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It was a year ago when we first got a glimpse of Dell’s Project Luna. It was designed as a modular laptop with easy-to-swap parts that could be upgraded, upcycled, or recycled, both to make repairs easier and to reduce e-waste. It was envisioned as an environmentally friendly laptop, distinctly easier to repair over its life cycle compared with today’s intricate notebooks. We said at the time it was a great concept, but we just didn’t have faith that Dell would stick with it in the long haul.

It turns out we might have spoken too soon, as the company is still plugging away at it. At a recent press event in NYC, our sister site PCMag got another look at it, and it’s now so easy to replace parts that even a robot can do it.

At the media event, Dell went over the basics of Luna and demonstrated how easy it was to repair. The concept is that it saves money, time, and e-waste by being able to just easily swap out a single part when it goes bad instead of having to buy a new laptop. The problem is swapping out a single part might mean sending the unit back to Dell, which is time-consuming and costly. Luna is different, as it’s designed to be repaired by a user without any technical knowledge.

A simple tool pops open the keyboard tray. From there, it’s like using Lego bricks. Each part can be easily removed as there are practically no cables attaching them. Instead, it uses contact connectors, so the keyboard, speakers, battery, and even the motherboard can be lifted out of the chassis with ease. It takes about a minute to completely disassemble it. As someone who has repaired laptops professionally, I can say Dells were always easy to take apart, but this is a whole new level. This looks easy enough that anyone could do it.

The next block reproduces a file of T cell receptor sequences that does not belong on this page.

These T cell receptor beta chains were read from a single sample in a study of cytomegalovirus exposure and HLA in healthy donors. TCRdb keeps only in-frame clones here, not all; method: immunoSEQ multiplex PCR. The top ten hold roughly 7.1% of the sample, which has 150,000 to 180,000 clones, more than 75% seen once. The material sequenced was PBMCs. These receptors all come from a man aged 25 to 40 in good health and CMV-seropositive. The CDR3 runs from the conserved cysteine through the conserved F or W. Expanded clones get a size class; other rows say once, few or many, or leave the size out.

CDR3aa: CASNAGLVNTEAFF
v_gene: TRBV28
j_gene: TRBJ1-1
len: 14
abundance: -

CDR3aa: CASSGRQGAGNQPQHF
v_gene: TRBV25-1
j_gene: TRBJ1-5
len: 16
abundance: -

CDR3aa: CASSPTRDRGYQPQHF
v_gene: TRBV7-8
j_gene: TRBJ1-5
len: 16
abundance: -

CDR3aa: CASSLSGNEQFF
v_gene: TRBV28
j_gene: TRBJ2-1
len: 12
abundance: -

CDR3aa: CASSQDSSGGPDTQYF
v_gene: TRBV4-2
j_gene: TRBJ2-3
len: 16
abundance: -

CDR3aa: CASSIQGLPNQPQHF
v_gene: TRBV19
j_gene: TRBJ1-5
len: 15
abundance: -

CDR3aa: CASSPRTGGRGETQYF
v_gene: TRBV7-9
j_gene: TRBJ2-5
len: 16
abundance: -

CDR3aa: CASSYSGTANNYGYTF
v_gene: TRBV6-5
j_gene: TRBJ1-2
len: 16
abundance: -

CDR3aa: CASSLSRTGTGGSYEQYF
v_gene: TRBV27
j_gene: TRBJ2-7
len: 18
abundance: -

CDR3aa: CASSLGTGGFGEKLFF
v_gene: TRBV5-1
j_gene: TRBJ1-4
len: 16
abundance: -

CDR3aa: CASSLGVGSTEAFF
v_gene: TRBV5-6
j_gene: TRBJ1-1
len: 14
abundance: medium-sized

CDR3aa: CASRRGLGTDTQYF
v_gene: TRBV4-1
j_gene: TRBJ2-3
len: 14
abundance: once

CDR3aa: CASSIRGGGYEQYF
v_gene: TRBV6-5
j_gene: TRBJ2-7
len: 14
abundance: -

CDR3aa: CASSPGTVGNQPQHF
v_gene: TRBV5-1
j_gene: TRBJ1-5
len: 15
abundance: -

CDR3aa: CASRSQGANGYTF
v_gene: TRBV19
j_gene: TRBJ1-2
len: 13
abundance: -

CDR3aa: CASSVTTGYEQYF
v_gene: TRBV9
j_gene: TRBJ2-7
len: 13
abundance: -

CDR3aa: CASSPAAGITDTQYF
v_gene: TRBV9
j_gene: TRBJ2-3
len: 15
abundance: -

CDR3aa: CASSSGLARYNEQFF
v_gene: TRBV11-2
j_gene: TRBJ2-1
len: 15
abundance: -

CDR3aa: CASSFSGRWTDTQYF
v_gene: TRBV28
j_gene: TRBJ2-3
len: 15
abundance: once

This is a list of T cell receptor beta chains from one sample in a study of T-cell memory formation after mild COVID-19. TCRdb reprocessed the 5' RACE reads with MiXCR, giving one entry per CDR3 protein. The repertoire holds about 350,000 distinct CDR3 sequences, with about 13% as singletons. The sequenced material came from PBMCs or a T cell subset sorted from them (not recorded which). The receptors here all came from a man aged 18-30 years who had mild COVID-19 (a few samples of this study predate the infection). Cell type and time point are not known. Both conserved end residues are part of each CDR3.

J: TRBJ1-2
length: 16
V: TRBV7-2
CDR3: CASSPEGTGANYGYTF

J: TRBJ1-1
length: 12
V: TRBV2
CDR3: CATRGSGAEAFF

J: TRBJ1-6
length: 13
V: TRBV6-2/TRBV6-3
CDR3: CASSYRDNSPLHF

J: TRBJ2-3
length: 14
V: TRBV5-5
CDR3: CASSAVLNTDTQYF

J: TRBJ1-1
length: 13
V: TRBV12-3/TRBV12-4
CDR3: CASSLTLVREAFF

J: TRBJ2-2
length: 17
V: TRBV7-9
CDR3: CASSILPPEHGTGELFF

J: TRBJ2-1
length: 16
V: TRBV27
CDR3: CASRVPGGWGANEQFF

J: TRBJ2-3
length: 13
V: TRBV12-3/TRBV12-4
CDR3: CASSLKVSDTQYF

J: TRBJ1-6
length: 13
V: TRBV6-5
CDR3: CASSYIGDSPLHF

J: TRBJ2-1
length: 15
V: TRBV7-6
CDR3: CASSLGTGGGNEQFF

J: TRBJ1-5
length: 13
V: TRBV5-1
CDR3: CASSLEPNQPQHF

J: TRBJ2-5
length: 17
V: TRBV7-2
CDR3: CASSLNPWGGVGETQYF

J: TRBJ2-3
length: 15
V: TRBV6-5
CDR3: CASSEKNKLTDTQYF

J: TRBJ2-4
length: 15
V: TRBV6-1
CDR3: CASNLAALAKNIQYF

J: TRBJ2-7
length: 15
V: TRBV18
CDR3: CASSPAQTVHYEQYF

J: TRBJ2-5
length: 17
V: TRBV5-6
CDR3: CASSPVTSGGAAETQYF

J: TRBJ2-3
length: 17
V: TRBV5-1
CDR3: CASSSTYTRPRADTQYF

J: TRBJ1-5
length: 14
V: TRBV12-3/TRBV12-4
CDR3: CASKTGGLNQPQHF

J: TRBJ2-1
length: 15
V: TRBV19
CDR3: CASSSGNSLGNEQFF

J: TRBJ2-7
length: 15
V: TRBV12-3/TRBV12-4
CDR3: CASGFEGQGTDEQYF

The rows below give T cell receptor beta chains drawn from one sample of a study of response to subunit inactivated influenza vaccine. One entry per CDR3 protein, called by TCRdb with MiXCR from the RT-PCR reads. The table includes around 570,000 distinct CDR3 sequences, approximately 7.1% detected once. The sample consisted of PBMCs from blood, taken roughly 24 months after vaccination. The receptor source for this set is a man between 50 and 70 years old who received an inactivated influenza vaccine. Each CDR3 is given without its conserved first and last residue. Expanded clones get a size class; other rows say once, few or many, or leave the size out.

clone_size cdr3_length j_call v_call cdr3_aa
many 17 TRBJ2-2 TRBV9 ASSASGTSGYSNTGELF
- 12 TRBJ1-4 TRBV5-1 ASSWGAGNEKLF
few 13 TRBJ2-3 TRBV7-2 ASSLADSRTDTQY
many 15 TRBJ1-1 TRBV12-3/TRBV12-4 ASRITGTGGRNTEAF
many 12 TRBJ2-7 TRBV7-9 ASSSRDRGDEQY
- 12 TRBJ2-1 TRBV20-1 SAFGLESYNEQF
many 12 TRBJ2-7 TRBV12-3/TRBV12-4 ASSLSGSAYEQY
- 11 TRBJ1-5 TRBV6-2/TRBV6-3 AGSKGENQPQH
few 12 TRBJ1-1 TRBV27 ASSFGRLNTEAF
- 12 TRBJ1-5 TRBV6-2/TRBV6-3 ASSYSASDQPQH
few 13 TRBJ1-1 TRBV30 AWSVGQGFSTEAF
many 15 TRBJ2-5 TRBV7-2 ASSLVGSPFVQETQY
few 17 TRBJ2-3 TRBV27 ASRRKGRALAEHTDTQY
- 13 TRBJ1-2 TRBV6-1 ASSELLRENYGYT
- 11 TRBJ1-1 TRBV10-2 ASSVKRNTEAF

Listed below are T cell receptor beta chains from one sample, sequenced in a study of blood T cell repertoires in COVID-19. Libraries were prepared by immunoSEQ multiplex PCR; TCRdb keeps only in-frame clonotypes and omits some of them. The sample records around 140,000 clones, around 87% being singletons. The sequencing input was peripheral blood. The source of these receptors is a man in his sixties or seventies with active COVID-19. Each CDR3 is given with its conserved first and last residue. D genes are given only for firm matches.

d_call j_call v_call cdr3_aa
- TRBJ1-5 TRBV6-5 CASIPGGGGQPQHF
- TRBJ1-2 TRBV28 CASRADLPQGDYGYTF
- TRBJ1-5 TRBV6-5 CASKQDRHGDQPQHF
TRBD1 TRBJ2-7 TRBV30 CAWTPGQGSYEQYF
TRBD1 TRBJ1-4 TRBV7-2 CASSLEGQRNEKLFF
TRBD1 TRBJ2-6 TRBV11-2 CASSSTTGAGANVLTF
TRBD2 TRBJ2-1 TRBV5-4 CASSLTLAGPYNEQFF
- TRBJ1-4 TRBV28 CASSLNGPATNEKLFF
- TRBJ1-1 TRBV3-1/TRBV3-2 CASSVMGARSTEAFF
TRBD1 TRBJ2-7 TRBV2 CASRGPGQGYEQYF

As Dell would probably say, “That’s the point.” Dell has made it sufficiently easy to swap out modules that even a robot can do it. Normally, human fingers are required for disconnecting delicate cables and connectors. Not so on the Luna. Dell showed its robot plucking parts out of the Luna chassis with suction cups. The parts inside record telemetry data, so they can report how long they’ve been in service. They can also identify which machines they were installed in so that there’s a clear record. Additionally, each part has a QR code to make it easy to identify.

We like what Dell has done with making the parts swappable. We can see an IT department having a room full of replacement keyboards, batteries, and so forth to easily swap them out when one goes bad. This could make life easier for a lot of companies, and end users too.

The Dell Luna repair bot. (Credit: Kyle Cobian)

However, our initial gripe with Luna was that it sounded great in concept, but Dell would need to support the devices for a very long period. If a laptop gets deployed and needs a new battery four years later, it would need Dell to be making those parts. So this will require a long-term commitment from Dell to be successful. Previously, it backed out of similar commitments with Alienware “upgradeable” laptops, so that’s the source of our skepticism. However, these parts are obviously much less expensive than a Turing GPU or Intel CPU, so it does seem more feasible.

For now, we don’t know much more about Luna, such as its specs and what it might cost. We do know that Luna is only this one laptop for now, and it’s not an entire product line. Dell is hoping to expand the concept from Luna to its other lines of notebooks. We can especially see it as a boon to its corporate-based Latitude models one day.

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